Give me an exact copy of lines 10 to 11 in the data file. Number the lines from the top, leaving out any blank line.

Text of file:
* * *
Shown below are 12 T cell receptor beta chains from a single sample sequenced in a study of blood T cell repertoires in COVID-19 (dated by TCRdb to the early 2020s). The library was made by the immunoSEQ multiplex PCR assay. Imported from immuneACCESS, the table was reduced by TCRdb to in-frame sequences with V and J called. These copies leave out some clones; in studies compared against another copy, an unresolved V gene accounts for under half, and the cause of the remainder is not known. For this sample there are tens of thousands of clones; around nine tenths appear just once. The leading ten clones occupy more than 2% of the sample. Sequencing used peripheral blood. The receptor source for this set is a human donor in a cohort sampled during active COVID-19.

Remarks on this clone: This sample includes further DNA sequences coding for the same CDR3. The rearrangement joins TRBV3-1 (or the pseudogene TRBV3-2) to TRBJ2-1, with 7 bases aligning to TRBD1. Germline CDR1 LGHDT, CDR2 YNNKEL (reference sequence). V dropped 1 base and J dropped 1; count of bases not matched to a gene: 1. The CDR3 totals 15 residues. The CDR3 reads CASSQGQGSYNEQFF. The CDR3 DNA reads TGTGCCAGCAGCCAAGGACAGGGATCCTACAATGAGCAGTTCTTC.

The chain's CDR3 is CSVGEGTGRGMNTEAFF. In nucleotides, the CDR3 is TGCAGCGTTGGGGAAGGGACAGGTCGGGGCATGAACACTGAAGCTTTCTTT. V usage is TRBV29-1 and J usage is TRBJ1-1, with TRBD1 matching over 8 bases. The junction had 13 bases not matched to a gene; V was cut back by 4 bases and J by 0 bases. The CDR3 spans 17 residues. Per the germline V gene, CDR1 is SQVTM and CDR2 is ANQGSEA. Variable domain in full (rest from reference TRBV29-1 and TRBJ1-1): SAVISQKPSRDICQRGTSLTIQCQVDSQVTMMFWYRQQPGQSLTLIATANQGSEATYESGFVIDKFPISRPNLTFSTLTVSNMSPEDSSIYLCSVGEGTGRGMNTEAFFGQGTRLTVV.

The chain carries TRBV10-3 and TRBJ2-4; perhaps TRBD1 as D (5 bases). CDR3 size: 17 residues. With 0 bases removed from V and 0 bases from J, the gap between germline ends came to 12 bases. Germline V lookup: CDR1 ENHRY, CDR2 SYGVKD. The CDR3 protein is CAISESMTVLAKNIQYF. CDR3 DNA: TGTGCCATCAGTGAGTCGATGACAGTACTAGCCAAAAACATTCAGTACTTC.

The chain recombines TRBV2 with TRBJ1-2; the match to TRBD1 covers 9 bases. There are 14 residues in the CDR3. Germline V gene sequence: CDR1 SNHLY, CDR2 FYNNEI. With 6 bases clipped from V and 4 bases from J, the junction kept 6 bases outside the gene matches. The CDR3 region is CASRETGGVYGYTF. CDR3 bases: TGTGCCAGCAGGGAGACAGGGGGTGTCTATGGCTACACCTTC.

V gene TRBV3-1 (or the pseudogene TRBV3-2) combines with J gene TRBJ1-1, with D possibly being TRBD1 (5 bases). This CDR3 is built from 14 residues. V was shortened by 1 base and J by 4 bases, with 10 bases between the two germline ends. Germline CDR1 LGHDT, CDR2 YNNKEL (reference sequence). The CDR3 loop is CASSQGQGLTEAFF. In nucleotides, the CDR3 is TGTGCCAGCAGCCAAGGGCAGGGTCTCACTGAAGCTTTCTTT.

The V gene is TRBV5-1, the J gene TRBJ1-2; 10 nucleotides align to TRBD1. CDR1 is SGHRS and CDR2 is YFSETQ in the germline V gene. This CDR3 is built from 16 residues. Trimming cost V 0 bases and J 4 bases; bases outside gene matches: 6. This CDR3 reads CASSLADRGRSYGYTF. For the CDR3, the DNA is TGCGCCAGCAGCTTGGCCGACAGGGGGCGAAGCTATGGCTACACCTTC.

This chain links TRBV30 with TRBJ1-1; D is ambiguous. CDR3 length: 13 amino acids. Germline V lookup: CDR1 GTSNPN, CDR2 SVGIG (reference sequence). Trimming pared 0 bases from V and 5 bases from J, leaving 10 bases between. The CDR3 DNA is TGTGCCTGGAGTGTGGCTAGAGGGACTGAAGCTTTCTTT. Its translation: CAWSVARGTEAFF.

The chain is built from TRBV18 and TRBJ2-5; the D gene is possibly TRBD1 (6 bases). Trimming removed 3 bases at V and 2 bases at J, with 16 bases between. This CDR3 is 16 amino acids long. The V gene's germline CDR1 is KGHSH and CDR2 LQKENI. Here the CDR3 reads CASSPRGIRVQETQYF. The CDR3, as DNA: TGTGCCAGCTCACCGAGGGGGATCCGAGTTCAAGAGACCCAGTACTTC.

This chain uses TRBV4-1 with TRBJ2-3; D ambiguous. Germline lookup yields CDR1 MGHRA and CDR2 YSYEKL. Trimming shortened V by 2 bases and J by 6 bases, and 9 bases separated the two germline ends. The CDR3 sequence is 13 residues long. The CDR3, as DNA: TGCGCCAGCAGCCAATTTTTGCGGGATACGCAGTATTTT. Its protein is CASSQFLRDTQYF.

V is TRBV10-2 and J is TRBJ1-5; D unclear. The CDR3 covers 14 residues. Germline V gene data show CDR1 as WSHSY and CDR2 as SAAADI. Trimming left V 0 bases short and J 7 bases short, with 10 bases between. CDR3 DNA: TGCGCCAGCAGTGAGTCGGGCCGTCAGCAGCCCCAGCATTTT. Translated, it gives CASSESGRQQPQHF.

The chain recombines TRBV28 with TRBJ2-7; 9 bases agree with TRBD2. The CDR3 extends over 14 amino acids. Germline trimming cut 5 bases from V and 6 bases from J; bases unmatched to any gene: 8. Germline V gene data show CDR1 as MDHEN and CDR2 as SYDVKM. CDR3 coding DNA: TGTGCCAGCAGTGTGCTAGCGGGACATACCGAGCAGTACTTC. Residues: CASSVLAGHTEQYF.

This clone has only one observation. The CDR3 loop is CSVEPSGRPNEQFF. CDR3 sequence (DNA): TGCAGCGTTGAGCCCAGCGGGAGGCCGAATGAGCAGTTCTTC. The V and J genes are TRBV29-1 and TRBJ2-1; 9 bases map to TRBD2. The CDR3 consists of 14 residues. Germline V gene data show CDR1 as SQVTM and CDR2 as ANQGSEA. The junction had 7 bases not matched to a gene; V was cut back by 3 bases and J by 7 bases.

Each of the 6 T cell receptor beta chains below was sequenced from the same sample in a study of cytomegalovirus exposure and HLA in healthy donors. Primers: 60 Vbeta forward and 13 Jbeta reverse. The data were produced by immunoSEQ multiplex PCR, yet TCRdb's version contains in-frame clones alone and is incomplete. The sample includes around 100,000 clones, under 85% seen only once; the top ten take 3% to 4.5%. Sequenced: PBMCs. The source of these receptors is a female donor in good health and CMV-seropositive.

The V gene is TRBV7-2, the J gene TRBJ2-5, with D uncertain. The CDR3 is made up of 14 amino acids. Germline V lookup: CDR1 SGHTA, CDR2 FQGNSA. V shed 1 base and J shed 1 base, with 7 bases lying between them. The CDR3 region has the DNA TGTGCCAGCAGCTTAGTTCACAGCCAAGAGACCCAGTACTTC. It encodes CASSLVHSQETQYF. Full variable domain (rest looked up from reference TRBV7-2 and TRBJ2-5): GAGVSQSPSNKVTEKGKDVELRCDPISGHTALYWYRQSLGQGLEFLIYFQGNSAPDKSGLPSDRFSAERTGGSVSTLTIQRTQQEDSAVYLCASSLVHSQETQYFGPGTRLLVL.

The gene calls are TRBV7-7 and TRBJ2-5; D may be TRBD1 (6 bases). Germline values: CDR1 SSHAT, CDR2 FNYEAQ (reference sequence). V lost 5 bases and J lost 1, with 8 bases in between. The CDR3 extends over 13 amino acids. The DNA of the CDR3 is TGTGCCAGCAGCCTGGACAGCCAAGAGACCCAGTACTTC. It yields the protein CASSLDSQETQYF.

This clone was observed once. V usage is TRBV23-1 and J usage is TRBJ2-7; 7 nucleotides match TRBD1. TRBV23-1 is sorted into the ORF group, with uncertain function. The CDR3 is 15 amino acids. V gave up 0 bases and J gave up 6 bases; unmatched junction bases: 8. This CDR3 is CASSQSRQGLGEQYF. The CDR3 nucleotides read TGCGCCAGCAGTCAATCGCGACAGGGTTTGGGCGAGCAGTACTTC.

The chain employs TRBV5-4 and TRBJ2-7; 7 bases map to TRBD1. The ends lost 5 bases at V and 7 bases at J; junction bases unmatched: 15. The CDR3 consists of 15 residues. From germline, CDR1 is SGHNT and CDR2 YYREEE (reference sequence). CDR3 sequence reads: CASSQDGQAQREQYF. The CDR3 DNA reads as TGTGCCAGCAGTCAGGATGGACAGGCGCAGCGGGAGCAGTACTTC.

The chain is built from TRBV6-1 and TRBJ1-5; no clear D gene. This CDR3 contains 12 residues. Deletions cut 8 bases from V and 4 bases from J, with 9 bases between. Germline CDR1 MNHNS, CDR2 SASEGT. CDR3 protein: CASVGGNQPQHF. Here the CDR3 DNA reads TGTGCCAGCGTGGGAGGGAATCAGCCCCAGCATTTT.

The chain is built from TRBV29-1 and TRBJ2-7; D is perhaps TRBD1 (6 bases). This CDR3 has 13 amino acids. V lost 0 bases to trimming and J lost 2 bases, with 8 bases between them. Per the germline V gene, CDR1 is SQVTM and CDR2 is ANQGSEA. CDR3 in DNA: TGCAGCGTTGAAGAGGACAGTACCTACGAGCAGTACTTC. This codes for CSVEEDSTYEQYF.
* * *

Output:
This chain uses TRBV4-1 with TRBJ2-3; D ambiguous. Germline lookup yields CDR1 MGHRA and CDR2 YSYEKL. Trimming shortened V by 2 bases and J by 6 bases, and 9 bases separated the two germline ends. The CDR3 sequence is 13 residues long. The CDR3, as DNA: TGCGCCAGCAGCCAATTTTTGCGGGATACGCAGTATTTT. Its protein is CASSQFLRDTQYF.

V is TRBV10-2 and J is TRBJ1-5; D unclear. The CDR3 covers 14 residues. Germline V gene data show CDR1 as WSHSY and CDR2 as SAAADI. Trimming left V 0 bases short and J 7 bases short, with 10 bases between. CDR3 DNA: TGCGCCAGCAGTGAGTCGGGCCGTCAGCAGCCCCAGCATTTT. Translated, it gives CASSESGRQQPQHF.